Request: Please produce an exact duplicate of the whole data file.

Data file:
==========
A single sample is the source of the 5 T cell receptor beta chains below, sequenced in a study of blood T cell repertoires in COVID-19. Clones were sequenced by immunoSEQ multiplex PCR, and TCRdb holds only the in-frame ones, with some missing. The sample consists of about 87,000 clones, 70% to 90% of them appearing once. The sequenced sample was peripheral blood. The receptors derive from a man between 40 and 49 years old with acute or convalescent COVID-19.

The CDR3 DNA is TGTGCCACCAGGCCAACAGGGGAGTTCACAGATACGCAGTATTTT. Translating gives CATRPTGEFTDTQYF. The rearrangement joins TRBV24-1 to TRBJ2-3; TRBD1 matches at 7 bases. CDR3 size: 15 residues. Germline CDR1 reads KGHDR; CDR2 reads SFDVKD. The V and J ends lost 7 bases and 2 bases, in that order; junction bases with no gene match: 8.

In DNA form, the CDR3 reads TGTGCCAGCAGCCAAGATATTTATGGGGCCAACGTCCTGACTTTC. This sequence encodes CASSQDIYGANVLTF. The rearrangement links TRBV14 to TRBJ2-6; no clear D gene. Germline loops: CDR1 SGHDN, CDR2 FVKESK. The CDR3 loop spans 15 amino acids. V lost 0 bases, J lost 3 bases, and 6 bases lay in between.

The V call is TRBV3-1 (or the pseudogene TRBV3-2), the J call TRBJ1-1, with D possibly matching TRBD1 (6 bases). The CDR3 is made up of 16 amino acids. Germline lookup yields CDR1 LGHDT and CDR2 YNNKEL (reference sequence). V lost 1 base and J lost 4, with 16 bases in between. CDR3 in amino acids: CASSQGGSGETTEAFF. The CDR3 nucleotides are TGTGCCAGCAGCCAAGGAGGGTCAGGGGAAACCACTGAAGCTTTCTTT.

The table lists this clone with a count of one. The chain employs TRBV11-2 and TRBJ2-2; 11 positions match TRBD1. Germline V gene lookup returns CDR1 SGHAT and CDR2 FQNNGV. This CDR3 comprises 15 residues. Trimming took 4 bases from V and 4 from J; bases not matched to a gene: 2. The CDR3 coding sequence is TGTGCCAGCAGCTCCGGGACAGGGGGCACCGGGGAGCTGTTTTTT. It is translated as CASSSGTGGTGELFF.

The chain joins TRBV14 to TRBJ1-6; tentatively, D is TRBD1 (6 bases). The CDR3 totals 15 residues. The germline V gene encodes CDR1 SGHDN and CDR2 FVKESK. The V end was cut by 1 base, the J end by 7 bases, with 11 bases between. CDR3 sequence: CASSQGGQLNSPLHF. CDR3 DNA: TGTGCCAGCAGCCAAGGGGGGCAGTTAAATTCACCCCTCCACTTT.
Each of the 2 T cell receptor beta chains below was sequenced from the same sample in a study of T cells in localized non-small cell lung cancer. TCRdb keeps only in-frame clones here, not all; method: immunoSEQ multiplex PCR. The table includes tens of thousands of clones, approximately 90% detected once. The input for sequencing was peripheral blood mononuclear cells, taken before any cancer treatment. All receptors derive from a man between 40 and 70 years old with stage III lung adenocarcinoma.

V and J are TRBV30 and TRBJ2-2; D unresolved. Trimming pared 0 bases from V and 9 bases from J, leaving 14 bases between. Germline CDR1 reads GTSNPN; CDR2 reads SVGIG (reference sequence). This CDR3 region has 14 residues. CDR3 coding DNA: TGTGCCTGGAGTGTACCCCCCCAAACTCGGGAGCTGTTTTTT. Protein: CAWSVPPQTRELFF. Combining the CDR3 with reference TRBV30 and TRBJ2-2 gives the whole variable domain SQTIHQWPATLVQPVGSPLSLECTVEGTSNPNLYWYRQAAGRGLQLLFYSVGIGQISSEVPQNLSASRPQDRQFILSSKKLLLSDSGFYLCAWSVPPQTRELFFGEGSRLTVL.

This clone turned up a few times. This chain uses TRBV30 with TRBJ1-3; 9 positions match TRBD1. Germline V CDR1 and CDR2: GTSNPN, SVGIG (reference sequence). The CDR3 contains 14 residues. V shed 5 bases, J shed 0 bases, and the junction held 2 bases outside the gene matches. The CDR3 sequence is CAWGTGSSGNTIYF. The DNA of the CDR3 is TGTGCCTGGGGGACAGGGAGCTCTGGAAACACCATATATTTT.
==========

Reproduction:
A single sample is the source of the 5 T cell receptor beta chains below, sequenced in a study of blood T cell repertoires in COVID-19. Clones were sequenced by immunoSEQ multiplex PCR, and TCRdb holds only the in-frame ones, with some missing. The sample consists of about 87,000 clones, 70% to 90% of them appearing once. The sequenced sample was peripheral blood. The receptors derive from a man between 40 and 49 years old with acute or convalescent COVID-19.

The CDR3 DNA is TGTGCCACCAGGCCAACAGGGGAGTTCACAGATACGCAGTATTTT. Translating gives CATRPTGEFTDTQYF. The rearrangement joins TRBV24-1 to TRBJ2-3; TRBD1 matches at 7 bases. CDR3 size: 15 residues. Germline CDR1 reads KGHDR; CDR2 reads SFDVKD. The V and J ends lost 7 bases and 2 bases, in that order; junction bases with no gene match: 8.

In DNA form, the CDR3 reads TGTGCCAGCAGCCAAGATATTTATGGGGCCAACGTCCTGACTTTC. This sequence encodes CASSQDIYGANVLTF. The rearrangement links TRBV14 to TRBJ2-6; no clear D gene. Germline loops: CDR1 SGHDN, CDR2 FVKESK. The CDR3 loop spans 15 amino acids. V lost 0 bases, J lost 3 bases, and 6 bases lay in between.

The V call is TRBV3-1 (or the pseudogene TRBV3-2), the J call TRBJ1-1, with D possibly matching TRBD1 (6 bases). The CDR3 is made up of 16 amino acids. Germline lookup yields CDR1 LGHDT and CDR2 YNNKEL (reference sequence). V lost 1 base and J lost 4, with 16 bases in between. CDR3 in amino acids: CASSQGGSGETTEAFF. The CDR3 nucleotides are TGTGCCAGCAGCCAAGGAGGGTCAGGGGAAACCACTGAAGCTTTCTTT.

The table lists this clone with a count of one. The chain employs TRBV11-2 and TRBJ2-2; 11 positions match TRBD1. Germline V gene lookup returns CDR1 SGHAT and CDR2 FQNNGV. This CDR3 comprises 15 residues. Trimming took 4 bases from V and 4 from J; bases not matched to a gene: 2. The CDR3 coding sequence is TGTGCCAGCAGCTCCGGGACAGGGGGCACCGGGGAGCTGTTTTTT. It is translated as CASSSGTGGTGELFF.

The chain joins TRBV14 to TRBJ1-6; tentatively, D is TRBD1 (6 bases). The CDR3 totals 15 residues. The germline V gene encodes CDR1 SGHDN and CDR2 FVKESK. The V end was cut by 1 base, the J end by 7 bases, with 11 bases between. CDR3 sequence: CASSQGGQLNSPLHF. CDR3 DNA: TGTGCCAGCAGCCAAGGGGGGCAGTTAAATTCACCCCTCCACTTT.
Each of the 2 T cell receptor beta chains below was sequenced from the same sample in a study of T cells in localized non-small cell lung cancer. TCRdb keeps only in-frame clones here, not all; method: immunoSEQ multiplex PCR. The table includes tens of thousands of clones, approximately 90% detected once. The input for sequencing was peripheral blood mononuclear cells, taken before any cancer treatment. All receptors derive from a man between 40 and 70 years old with stage III lung adenocarcinoma.

V and J are TRBV30 and TRBJ2-2; D unresolved. Trimming pared 0 bases from V and 9 bases from J, leaving 14 bases between. Germline CDR1 reads GTSNPN; CDR2 reads SVGIG (reference sequence). This CDR3 region has 14 residues. CDR3 coding DNA: TGTGCCTGGAGTGTACCCCCCCAAACTCGGGAGCTGTTTTTT. Protein: CAWSVPPQTRELFF. Combining the CDR3 with reference TRBV30 and TRBJ2-2 gives the whole variable domain SQTIHQWPATLVQPVGSPLSLECTVEGTSNPNLYWYRQAAGRGLQLLFYSVGIGQISSEVPQNLSASRPQDRQFILSSKKLLLSDSGFYLCAWSVPPQTRELFFGEGSRLTVL.

This clone turned up a few times. This chain uses TRBV30 with TRBJ1-3; 9 positions match TRBD1. Germline V CDR1 and CDR2: GTSNPN, SVGIG (reference sequence). The CDR3 contains 14 residues. V shed 5 bases, J shed 0 bases, and the junction held 2 bases outside the gene matches. The CDR3 sequence is CAWGTGSSGNTIYF. The DNA of the CDR3 is TGTGCCTGGGGGACAGGGAGCTCTGGAAACACCATATATTTT.